1. Salt vs smoking?
  2. Which of these contains the most salt?
  3. What are the guidelines?
  4. Check the label
  5. Salt and sodium
  6. What can you do?
  7. Where next?

Salt vs smoking?

Would you stop smoking to avoid a heart attack? Would you eat less salt for the same reason?

The World Health Organisation says that reducing salt is as important as stopping smoking when it comes to reducing heart disease. Too much salt also increases the risk of stomach cancer and osteoporosis, and raises blood pressure – a major cause of strokes.

But surveys suggest only half of us check how much salt we’re eating.

Which of these contains the most salt?

Choose one

A low-fat blueberry muffin

The type you buy with a takeaway coffee.

Yes, that's right.

A low-fat blueberry muffin

The muffin can have over 1.2g of salt, more than two 30g bags of ready salted crisps. Many low-fat foods have salt added to boost the flavour.

Two packets of salted crisps

Two average size 30g packets of ready salted crisps

No. Crisps have less

Two packets of salted crisps

At 0.5g of salt per pack, two 30g packets of ready salted crisps contain 1g of salt. A low-fat blueberry muffin can have as much as 1.2g.

What are the guidelines?

The recommended daily maximum depends on your age.

Maximum recommended daily salt intake

Adults shouldn't have more than 6g per day. That's a teaspoon of salt.

Tuna, pesto, pasta and cheese mini crackers

Pesto, tuna, cheese and a salty snack would be just about all of a 3-year-old's daily limit of 2g of salt.

Ham sandwich, crisps, cheese and biscuits

A six-year-old child would have almost all their daily 3g of salt in this one packed lunch. Three quarters of the salt we eat comes from packaged and shop bought food.

Bacon, sausages, beans, eggs and toast

A fry-up like this will probably have over 7g of salt - more than the total recommended daily maximum for an adult. Sausages and bacon can be very salty.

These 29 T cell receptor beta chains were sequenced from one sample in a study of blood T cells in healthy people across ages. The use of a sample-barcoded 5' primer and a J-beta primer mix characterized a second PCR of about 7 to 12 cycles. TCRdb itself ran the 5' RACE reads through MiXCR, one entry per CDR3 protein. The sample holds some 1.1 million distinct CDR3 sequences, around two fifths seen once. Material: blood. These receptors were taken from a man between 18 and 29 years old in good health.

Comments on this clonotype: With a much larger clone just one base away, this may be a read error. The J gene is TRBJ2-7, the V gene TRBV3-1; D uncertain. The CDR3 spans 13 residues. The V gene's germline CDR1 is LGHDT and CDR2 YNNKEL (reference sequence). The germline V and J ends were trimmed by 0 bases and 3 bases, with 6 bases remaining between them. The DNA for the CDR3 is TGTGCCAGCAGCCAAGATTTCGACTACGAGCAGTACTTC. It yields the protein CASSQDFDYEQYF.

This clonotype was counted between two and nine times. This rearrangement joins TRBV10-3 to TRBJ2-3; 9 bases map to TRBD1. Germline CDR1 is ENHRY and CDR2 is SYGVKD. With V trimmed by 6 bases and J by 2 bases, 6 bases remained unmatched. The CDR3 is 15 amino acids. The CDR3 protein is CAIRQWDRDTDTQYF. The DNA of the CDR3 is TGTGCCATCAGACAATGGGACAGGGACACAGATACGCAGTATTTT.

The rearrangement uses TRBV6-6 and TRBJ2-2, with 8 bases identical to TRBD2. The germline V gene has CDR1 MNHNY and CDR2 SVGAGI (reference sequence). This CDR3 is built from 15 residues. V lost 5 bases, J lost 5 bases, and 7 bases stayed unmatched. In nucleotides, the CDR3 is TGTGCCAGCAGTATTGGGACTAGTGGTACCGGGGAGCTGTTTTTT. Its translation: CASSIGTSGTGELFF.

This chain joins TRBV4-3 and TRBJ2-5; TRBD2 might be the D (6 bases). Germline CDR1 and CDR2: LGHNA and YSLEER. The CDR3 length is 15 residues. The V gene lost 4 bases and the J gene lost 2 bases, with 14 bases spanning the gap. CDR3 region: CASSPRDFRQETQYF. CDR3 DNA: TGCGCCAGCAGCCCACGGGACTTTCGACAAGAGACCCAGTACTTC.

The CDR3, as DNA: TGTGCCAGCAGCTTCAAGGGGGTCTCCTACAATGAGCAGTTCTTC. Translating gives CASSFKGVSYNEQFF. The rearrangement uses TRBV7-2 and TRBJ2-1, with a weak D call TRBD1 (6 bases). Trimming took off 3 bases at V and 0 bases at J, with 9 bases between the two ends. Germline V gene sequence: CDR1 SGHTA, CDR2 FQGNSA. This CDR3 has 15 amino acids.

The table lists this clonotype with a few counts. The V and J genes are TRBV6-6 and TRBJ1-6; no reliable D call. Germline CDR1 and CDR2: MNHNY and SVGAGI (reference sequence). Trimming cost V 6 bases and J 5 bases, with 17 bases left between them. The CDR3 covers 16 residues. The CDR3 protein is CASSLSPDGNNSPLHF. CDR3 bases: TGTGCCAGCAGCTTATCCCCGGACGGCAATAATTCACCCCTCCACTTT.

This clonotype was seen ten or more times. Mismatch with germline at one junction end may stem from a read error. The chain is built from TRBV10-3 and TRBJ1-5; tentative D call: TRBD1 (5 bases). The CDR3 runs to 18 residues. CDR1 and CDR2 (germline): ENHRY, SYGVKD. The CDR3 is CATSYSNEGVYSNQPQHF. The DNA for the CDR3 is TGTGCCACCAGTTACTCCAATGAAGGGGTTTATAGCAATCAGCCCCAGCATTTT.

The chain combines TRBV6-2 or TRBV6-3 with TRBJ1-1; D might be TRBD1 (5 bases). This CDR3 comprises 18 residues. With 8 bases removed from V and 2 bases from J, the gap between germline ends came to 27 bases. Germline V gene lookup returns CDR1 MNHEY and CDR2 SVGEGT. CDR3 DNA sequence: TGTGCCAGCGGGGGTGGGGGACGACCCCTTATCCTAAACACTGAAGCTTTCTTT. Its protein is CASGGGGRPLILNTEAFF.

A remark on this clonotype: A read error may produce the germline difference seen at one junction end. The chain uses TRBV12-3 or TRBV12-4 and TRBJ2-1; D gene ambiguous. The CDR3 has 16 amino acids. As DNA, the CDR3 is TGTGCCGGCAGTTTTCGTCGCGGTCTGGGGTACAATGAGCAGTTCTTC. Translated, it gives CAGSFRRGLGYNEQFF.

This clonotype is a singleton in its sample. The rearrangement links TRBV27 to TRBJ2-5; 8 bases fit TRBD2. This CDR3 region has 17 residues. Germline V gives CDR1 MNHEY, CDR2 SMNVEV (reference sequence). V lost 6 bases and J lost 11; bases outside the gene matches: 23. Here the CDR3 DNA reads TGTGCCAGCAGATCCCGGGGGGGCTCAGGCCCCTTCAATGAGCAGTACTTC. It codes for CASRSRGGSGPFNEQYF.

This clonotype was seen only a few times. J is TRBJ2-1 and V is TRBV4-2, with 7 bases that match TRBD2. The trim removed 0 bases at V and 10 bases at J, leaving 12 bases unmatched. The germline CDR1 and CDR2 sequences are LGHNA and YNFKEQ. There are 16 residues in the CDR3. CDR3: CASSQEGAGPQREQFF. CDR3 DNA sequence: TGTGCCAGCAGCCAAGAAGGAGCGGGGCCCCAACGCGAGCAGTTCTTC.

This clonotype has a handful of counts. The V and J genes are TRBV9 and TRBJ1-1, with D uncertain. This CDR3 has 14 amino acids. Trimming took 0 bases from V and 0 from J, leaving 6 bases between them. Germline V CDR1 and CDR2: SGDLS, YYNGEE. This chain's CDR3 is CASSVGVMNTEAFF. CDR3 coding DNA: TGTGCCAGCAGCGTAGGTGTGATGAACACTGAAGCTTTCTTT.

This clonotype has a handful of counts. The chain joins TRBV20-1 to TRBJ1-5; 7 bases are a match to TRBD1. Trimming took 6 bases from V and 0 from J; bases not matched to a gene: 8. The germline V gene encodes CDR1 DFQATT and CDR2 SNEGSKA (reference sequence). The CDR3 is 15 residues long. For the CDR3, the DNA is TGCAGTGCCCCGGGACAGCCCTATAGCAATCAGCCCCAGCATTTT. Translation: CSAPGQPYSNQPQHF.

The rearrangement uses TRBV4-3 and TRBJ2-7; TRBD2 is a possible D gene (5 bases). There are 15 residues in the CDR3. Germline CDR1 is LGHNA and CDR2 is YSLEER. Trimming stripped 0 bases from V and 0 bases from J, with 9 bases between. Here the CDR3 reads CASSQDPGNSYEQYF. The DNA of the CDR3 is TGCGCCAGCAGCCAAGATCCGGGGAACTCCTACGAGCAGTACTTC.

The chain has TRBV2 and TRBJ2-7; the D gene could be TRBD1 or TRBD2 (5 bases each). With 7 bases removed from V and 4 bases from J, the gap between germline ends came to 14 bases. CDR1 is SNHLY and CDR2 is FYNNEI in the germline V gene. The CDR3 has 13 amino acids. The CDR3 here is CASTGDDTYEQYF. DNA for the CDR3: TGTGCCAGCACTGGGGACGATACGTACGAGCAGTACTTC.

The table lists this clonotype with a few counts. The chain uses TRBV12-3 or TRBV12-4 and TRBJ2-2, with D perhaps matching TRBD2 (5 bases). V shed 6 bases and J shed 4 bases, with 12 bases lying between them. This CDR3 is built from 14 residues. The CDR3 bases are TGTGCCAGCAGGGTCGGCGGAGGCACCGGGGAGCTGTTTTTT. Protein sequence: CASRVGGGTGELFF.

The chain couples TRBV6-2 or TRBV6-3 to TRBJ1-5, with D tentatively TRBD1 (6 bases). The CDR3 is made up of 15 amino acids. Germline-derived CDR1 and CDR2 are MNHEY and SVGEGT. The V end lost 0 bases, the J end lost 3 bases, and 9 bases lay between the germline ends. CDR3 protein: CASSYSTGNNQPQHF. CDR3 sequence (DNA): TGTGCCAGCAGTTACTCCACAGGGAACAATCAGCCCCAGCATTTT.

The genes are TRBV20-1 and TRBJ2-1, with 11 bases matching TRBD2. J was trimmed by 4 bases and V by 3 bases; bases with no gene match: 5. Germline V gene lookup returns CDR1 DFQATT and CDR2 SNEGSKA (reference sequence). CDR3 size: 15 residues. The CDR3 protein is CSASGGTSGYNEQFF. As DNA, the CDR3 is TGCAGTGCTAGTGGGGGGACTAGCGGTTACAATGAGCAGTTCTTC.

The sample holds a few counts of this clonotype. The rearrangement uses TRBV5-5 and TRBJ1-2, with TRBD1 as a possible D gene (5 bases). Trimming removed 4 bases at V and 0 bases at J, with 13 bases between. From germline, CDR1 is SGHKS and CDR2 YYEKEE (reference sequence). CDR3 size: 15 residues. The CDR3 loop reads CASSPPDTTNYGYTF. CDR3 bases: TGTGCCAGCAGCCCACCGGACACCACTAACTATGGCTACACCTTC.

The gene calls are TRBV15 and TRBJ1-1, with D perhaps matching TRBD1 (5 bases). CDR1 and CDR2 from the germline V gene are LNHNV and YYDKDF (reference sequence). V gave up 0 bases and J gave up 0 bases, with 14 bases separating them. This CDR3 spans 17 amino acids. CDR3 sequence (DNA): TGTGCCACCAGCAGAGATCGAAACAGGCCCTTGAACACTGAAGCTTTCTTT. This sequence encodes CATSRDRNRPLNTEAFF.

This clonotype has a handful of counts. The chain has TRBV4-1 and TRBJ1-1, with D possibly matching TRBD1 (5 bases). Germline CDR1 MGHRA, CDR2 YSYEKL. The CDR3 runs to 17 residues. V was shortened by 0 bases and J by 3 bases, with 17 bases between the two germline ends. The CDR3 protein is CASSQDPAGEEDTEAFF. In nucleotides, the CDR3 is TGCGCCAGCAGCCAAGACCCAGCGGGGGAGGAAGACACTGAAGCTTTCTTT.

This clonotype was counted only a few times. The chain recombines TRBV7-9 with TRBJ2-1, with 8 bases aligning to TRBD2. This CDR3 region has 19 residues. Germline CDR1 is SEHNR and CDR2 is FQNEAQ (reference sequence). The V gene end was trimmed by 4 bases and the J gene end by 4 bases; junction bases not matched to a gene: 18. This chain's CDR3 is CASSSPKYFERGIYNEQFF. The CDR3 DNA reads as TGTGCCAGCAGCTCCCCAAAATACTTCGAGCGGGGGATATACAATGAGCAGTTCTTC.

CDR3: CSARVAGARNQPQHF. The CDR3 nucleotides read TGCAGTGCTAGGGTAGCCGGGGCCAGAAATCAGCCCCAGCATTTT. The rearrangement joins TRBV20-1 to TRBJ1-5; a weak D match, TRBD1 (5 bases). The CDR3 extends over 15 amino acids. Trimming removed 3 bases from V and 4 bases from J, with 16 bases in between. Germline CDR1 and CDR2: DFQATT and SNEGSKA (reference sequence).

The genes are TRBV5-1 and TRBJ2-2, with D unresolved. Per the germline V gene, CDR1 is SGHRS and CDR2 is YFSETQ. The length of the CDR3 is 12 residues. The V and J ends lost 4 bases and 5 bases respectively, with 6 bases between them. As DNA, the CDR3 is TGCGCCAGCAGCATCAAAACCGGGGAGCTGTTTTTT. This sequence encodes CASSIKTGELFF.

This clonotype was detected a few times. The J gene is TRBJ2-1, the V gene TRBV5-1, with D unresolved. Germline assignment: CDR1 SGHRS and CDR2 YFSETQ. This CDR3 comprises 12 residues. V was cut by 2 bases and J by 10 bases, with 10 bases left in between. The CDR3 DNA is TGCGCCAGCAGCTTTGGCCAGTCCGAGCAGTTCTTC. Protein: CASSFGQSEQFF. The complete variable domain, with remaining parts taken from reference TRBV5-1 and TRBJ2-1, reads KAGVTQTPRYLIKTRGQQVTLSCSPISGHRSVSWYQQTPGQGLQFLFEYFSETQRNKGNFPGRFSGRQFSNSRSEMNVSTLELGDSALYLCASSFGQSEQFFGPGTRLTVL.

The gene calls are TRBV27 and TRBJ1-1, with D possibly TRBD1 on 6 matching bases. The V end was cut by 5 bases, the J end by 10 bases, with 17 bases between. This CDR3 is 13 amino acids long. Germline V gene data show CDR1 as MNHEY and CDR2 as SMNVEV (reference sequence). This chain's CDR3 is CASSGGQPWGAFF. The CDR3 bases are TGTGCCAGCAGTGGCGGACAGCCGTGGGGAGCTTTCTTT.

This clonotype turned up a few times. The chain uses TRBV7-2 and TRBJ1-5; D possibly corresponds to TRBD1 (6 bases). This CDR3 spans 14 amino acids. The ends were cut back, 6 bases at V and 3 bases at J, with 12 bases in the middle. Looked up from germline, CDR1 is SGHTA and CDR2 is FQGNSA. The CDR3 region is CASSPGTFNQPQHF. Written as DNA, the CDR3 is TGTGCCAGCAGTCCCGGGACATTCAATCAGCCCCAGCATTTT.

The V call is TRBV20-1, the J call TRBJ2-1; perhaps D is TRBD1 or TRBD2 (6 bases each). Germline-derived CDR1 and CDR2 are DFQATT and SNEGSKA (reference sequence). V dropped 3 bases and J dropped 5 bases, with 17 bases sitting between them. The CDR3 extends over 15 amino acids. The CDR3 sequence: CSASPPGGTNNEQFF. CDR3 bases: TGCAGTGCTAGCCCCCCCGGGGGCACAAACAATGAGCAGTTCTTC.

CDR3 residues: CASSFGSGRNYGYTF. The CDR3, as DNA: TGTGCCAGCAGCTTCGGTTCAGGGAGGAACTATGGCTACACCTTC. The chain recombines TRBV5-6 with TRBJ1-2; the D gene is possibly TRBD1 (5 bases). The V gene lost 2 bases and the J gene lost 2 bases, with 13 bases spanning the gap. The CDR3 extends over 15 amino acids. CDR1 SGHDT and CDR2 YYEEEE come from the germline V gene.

Check the label

You can make a big difference just by swapping to lower-salt versions of your usual meals.

Ketchup

Some ketchup brands have five times the salt of others.

Three big dollops of the most salty ketchup would be all of a three-year-old child's daily limit of salt (2g).

Beans on toast

Half a typical tin of beans and a slice of toast is over 50% of a six-year-old's daily limit.

Buying reduced-salt beans will cut that significantly.

Pizza

A takeaway or delivery pizza can have as much as 6g of salt - the whole of an adult's daily limit in one meal.

Salt and sodium

Some food labels give the sodium content, but this is not the same as the salt content.

1g sodium = 2.5g salt

The weight of sodium is only part of the salt weight.

On food labels, 1g of sodium is equivalent to 2.5g of salt.

That means the 6g adult daily salt guideline is equivalent to only 2.4g of sodium per day. So check labels carefully.

Low sodium salts

These contain potassium chloride instead of sodium chloride. So your sodium intake is less, which avoids the health risks associated with a high salt diet.

But it's not all good news. Too much potassium is a health risk for people with certain kidney and heart problems.

Sea salt

Sea salt and table salt are both the same type of salt, sodium chloride. So the daily amount of 6g applies equally to both types.

Because sea salt has larger grains, a pinch of sea salt probably contains less salt by weight than a pinch of table salt.

What can you do?

In the UK three quarters of the salt we eat comes from shop-bought food. That's why checking labels really makes a difference.

Cook more

Pasta sauce, curry, casseroles, pizzas and soup are all easy to make yourself. Cook in big batches and freeze them for a steady supply of quick, healthy meals.

... and hide the salt cellar

Sounds obvious, but it works. Salt is an acquired taste and you can get used to having less.